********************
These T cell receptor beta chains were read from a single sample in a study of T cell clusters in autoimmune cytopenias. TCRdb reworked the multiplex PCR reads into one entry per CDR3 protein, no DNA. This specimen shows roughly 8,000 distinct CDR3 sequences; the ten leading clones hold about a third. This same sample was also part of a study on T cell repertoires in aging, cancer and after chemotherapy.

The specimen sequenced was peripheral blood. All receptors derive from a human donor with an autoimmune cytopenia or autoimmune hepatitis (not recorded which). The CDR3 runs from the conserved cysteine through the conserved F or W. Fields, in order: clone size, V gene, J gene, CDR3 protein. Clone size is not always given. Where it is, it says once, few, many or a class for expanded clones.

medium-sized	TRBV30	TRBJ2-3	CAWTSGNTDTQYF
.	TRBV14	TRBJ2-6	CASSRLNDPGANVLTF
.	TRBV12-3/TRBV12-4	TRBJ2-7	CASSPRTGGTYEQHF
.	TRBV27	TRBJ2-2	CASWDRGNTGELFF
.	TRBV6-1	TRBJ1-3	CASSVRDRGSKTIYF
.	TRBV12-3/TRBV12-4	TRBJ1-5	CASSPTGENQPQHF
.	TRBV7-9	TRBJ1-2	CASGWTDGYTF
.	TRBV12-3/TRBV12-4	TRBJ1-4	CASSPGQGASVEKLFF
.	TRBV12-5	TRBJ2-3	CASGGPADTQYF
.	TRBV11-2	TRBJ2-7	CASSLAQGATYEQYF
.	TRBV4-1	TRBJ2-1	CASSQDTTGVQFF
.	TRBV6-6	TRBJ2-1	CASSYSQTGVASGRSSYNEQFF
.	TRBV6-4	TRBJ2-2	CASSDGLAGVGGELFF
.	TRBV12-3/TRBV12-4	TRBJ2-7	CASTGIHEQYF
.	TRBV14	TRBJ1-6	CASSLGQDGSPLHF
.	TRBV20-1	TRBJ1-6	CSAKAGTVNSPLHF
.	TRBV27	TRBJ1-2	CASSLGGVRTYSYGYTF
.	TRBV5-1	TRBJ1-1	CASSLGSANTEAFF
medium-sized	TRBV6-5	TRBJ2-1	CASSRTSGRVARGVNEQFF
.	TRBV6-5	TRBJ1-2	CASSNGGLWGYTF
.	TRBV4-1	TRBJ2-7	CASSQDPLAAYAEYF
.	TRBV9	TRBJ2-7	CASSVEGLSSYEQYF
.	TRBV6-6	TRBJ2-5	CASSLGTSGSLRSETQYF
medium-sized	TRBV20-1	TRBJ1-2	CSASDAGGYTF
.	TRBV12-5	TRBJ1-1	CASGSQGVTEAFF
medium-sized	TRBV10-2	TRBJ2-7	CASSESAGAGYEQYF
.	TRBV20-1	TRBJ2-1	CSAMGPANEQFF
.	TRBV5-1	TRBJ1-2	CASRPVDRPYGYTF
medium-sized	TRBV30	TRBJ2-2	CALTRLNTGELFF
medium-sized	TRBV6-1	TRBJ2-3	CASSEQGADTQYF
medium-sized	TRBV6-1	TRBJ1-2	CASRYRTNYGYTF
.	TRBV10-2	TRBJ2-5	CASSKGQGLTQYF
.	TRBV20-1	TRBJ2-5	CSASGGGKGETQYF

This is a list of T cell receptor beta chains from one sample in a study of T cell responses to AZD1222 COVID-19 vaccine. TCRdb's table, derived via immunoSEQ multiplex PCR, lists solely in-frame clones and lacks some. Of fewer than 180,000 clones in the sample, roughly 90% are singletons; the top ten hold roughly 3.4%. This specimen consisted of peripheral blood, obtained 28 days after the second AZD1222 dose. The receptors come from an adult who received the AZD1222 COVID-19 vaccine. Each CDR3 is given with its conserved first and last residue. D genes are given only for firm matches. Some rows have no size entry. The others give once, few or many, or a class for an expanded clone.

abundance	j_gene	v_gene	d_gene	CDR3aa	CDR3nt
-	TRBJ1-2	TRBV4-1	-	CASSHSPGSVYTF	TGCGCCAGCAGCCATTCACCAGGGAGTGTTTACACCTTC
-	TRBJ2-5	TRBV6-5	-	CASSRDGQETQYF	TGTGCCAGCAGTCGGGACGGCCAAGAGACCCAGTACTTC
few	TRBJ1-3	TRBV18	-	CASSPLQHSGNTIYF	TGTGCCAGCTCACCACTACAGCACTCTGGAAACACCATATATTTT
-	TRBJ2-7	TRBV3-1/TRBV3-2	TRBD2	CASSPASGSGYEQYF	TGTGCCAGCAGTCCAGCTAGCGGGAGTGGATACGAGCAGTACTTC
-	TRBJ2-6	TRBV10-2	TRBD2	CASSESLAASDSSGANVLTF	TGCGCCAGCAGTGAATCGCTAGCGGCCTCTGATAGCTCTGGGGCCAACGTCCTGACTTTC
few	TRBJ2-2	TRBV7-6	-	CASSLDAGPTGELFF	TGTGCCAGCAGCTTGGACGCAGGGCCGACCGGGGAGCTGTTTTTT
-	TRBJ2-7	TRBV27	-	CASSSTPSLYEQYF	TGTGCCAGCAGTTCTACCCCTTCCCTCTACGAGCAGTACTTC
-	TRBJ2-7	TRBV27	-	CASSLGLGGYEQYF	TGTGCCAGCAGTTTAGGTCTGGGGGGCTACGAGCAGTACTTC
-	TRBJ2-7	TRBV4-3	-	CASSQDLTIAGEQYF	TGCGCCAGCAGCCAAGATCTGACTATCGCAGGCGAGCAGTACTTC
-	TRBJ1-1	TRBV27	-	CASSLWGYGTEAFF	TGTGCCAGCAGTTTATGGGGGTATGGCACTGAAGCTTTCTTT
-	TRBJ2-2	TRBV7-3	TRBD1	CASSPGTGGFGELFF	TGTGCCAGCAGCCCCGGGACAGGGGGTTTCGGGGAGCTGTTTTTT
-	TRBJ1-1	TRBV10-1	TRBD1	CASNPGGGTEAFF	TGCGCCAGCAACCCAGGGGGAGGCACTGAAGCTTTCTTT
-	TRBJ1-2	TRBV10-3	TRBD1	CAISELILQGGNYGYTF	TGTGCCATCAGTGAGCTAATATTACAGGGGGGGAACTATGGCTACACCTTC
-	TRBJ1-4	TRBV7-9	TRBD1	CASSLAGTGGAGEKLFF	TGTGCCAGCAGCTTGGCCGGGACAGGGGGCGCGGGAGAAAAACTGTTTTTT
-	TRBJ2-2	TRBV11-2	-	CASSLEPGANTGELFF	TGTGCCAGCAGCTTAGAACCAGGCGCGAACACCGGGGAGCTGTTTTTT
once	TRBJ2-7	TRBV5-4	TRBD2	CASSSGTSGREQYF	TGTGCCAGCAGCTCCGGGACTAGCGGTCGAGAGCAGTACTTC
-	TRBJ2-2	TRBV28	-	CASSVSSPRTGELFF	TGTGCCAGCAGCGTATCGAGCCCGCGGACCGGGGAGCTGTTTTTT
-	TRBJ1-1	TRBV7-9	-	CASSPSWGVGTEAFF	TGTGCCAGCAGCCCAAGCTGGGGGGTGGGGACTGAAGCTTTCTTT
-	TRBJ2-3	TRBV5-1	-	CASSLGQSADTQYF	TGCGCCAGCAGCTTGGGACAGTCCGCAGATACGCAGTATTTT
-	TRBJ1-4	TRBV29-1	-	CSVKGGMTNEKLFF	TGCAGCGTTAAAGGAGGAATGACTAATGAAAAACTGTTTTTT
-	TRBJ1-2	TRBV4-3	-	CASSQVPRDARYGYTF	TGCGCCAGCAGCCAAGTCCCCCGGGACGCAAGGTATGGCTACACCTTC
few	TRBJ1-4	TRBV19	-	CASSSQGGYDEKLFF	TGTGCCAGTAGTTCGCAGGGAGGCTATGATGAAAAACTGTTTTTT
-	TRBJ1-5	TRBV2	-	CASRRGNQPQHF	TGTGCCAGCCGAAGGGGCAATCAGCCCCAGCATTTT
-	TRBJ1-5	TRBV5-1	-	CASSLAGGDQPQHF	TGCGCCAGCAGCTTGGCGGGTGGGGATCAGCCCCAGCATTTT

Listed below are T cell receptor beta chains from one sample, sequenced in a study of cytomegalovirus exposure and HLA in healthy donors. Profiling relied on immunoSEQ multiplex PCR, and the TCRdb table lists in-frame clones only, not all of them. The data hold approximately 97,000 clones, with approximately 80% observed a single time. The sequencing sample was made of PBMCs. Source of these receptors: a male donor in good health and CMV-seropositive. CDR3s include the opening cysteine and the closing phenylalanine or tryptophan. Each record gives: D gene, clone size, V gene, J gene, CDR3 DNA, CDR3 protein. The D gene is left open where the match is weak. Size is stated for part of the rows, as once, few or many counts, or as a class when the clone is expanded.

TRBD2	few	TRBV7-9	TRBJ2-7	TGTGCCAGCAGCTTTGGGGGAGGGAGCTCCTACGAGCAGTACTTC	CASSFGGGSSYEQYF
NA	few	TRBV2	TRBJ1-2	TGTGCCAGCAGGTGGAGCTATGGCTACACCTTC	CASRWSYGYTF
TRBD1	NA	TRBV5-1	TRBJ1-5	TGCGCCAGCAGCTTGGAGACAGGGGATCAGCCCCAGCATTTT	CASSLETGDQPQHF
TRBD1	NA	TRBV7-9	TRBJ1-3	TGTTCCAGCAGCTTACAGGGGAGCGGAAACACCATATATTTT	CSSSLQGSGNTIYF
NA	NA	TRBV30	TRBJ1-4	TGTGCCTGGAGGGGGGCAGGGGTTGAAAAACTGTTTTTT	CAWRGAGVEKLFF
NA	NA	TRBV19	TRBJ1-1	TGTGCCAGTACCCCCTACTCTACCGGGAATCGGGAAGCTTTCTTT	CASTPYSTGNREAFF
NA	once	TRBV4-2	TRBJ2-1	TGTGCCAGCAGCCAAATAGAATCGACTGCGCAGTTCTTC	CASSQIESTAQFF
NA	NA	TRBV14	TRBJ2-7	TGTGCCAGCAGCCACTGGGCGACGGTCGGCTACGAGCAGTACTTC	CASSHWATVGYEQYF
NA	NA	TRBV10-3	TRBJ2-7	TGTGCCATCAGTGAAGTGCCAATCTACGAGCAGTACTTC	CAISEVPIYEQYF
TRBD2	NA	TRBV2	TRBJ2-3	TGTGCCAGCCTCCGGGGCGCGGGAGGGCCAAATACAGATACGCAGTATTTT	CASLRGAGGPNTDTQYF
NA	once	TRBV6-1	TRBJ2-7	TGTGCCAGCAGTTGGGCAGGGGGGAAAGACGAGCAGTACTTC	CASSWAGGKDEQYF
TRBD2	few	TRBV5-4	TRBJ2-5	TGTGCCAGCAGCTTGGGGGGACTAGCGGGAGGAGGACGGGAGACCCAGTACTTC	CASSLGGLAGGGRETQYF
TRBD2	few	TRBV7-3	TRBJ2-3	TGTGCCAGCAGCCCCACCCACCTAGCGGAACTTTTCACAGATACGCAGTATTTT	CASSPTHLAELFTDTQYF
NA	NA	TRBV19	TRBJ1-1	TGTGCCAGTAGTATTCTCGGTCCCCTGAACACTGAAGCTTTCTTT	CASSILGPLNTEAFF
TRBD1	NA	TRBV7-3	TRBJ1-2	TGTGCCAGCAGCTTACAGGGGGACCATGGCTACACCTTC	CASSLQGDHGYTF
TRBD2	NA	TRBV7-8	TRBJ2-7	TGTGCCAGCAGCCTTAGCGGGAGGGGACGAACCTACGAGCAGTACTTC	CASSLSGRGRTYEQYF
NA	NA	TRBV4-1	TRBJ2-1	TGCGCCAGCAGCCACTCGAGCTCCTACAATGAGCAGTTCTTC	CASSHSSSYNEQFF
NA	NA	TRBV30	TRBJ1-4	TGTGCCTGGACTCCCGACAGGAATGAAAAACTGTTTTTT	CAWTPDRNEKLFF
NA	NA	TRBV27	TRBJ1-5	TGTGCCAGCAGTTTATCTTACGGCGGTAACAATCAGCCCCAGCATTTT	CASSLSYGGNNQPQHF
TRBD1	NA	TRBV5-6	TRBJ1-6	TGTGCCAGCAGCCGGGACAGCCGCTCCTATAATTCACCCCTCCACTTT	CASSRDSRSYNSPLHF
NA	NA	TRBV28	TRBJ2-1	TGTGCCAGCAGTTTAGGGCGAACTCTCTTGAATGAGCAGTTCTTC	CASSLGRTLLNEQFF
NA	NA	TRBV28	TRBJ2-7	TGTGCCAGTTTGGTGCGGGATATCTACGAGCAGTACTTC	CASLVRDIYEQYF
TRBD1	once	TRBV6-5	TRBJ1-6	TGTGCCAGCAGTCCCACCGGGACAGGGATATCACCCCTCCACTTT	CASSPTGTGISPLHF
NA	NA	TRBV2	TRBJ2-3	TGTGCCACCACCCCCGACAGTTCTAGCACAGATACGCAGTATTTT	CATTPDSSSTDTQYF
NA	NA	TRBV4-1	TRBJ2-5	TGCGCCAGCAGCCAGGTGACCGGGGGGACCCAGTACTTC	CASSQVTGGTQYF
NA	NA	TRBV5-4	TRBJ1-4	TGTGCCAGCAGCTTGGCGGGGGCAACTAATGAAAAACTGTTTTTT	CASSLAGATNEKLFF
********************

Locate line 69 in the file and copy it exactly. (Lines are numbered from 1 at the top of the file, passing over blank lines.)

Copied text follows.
NA	once	TRBV4-2	TRBJ2-1	TGTGCCAGCAGCCAAATAGAATCGACTGCGCAGTTCTTC	CASSQIESTAQFF